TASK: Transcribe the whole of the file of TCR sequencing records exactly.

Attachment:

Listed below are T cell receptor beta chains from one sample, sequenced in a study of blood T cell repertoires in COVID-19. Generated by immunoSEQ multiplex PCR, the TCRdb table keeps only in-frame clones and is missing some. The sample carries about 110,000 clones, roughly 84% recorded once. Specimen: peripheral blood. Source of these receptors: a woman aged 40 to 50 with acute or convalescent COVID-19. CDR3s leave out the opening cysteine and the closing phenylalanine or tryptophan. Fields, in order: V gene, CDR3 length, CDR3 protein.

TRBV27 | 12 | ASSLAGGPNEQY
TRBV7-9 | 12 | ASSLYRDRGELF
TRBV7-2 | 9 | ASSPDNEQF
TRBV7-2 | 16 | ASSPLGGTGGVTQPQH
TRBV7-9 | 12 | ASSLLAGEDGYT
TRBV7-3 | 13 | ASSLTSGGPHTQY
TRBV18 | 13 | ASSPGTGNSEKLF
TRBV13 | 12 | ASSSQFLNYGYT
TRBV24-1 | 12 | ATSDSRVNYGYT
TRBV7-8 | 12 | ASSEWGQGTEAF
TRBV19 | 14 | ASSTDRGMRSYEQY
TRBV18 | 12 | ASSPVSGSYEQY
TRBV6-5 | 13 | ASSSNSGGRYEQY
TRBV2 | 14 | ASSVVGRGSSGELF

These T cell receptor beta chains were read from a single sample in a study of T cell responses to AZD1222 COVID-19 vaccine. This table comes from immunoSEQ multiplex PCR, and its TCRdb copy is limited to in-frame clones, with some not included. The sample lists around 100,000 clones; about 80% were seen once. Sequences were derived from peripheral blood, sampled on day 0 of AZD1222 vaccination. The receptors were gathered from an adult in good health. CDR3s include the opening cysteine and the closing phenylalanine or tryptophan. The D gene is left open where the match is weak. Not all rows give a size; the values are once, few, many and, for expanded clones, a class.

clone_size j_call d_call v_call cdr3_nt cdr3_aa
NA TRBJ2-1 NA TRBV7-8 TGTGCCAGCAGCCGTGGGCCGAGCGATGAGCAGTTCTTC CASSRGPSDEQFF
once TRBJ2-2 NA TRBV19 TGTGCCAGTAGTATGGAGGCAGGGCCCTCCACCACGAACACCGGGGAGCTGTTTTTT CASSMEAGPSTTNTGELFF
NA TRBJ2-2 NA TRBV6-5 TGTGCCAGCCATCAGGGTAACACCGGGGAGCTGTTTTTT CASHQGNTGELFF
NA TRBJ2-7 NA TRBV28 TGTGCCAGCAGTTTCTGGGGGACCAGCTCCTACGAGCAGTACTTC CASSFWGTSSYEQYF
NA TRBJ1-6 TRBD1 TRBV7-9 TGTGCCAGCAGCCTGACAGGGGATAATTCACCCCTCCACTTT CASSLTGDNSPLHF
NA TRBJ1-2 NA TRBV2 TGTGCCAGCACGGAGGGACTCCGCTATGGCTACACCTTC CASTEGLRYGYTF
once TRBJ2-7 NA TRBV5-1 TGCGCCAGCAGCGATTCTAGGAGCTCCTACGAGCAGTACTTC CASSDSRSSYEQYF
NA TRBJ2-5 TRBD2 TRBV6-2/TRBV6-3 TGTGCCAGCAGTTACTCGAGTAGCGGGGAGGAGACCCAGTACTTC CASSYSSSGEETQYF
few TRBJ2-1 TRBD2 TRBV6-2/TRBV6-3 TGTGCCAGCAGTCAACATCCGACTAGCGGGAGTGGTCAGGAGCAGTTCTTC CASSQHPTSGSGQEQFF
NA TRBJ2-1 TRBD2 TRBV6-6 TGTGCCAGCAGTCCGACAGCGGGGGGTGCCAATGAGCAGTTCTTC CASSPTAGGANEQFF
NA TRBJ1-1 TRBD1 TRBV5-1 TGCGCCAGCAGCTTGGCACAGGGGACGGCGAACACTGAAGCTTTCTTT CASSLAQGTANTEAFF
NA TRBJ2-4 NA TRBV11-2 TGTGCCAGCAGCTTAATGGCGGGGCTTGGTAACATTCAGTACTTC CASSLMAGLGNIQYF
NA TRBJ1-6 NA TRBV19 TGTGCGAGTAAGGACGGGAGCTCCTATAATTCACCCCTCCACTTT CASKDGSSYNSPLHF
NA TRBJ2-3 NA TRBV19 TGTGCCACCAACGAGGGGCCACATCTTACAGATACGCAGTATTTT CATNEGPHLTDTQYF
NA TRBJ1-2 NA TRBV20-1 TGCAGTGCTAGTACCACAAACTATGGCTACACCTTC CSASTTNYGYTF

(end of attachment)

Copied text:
Listed below are T cell receptor beta chains from one sample, sequenced in a study of blood T cell repertoires in COVID-19. Generated by immunoSEQ multiplex PCR, the TCRdb table keeps only in-frame clones and is missing some. The sample carries about 110,000 clones, roughly 84% recorded once. Specimen: peripheral blood. Source of these receptors: a woman aged 40 to 50 with acute or convalescent COVID-19. CDR3s leave out the opening cysteine and the closing phenylalanine or tryptophan. Fields, in order: V gene, CDR3 length, CDR3 protein.

TRBV27 | 12 | ASSLAGGPNEQY
TRBV7-9 | 12 | ASSLYRDRGELF
TRBV7-2 | 9 | ASSPDNEQF
TRBV7-2 | 16 | ASSPLGGTGGVTQPQH
TRBV7-9 | 12 | ASSLLAGEDGYT
TRBV7-3 | 13 | ASSLTSGGPHTQY
TRBV18 | 13 | ASSPGTGNSEKLF
TRBV13 | 12 | ASSSQFLNYGYT
TRBV24-1 | 12 | ATSDSRVNYGYT
TRBV7-8 | 12 | ASSEWGQGTEAF
TRBV19 | 14 | ASSTDRGMRSYEQY
TRBV18 | 12 | ASSPVSGSYEQY
TRBV6-5 | 13 | ASSSNSGGRYEQY
TRBV2 | 14 | ASSVVGRGSSGELF

These T cell receptor beta chains were read from a single sample in a study of T cell responses to AZD1222 COVID-19 vaccine. This table comes from immunoSEQ multiplex PCR, and its TCRdb copy is limited to in-frame clones, with some not included. The sample lists around 100,000 clones; about 80% were seen once. Sequences were derived from peripheral blood, sampled on day 0 of AZD1222 vaccination. The receptors were gathered from an adult in good health. CDR3s include the opening cysteine and the closing phenylalanine or tryptophan. The D gene is left open where the match is weak. Not all rows give a size; the values are once, few, many and, for expanded clones, a class.

clone_size j_call d_call v_call cdr3_nt cdr3_aa
NA TRBJ2-1 NA TRBV7-8 TGTGCCAGCAGCCGTGGGCCGAGCGATGAGCAGTTCTTC CASSRGPSDEQFF
once TRBJ2-2 NA TRBV19 TGTGCCAGTAGTATGGAGGCAGGGCCCTCCACCACGAACACCGGGGAGCTGTTTTTT CASSMEAGPSTTNTGELFF
NA TRBJ2-2 NA TRBV6-5 TGTGCCAGCCATCAGGGTAACACCGGGGAGCTGTTTTTT CASHQGNTGELFF
NA TRBJ2-7 NA TRBV28 TGTGCCAGCAGTTTCTGGGGGACCAGCTCCTACGAGCAGTACTTC CASSFWGTSSYEQYF
NA TRBJ1-6 TRBD1 TRBV7-9 TGTGCCAGCAGCCTGACAGGGGATAATTCACCCCTCCACTTT CASSLTGDNSPLHF
NA TRBJ1-2 NA TRBV2 TGTGCCAGCACGGAGGGACTCCGCTATGGCTACACCTTC CASTEGLRYGYTF
once TRBJ2-7 NA TRBV5-1 TGCGCCAGCAGCGATTCTAGGAGCTCCTACGAGCAGTACTTC CASSDSRSSYEQYF
NA TRBJ2-5 TRBD2 TRBV6-2/TRBV6-3 TGTGCCAGCAGTTACTCGAGTAGCGGGGAGGAGACCCAGTACTTC CASSYSSSGEETQYF
few TRBJ2-1 TRBD2 TRBV6-2/TRBV6-3 TGTGCCAGCAGTCAACATCCGACTAGCGGGAGTGGTCAGGAGCAGTTCTTC CASSQHPTSGSGQEQFF
NA TRBJ2-1 TRBD2 TRBV6-6 TGTGCCAGCAGTCCGACAGCGGGGGGTGCCAATGAGCAGTTCTTC CASSPTAGGANEQFF
NA TRBJ1-1 TRBD1 TRBV5-1 TGCGCCAGCAGCTTGGCACAGGGGACGGCGAACACTGAAGCTTTCTTT CASSLAQGTANTEAFF
NA TRBJ2-4 NA TRBV11-2 TGTGCCAGCAGCTTAATGGCGGGGCTTGGTAACATTCAGTACTTC CASSLMAGLGNIQYF
NA TRBJ1-6 NA TRBV19 TGTGCGAGTAAGGACGGGAGCTCCTATAATTCACCCCTCCACTTT CASKDGSSYNSPLHF
NA TRBJ2-3 NA TRBV19 TGTGCCACCAACGAGGGGCCACATCTTACAGATACGCAGTATTTT CATNEGPHLTDTQYF
NA TRBJ1-2 NA TRBV20-1 TGCAGTGCTAGTACCACAAACTATGGCTACACCTTC CSASTTNYGYTF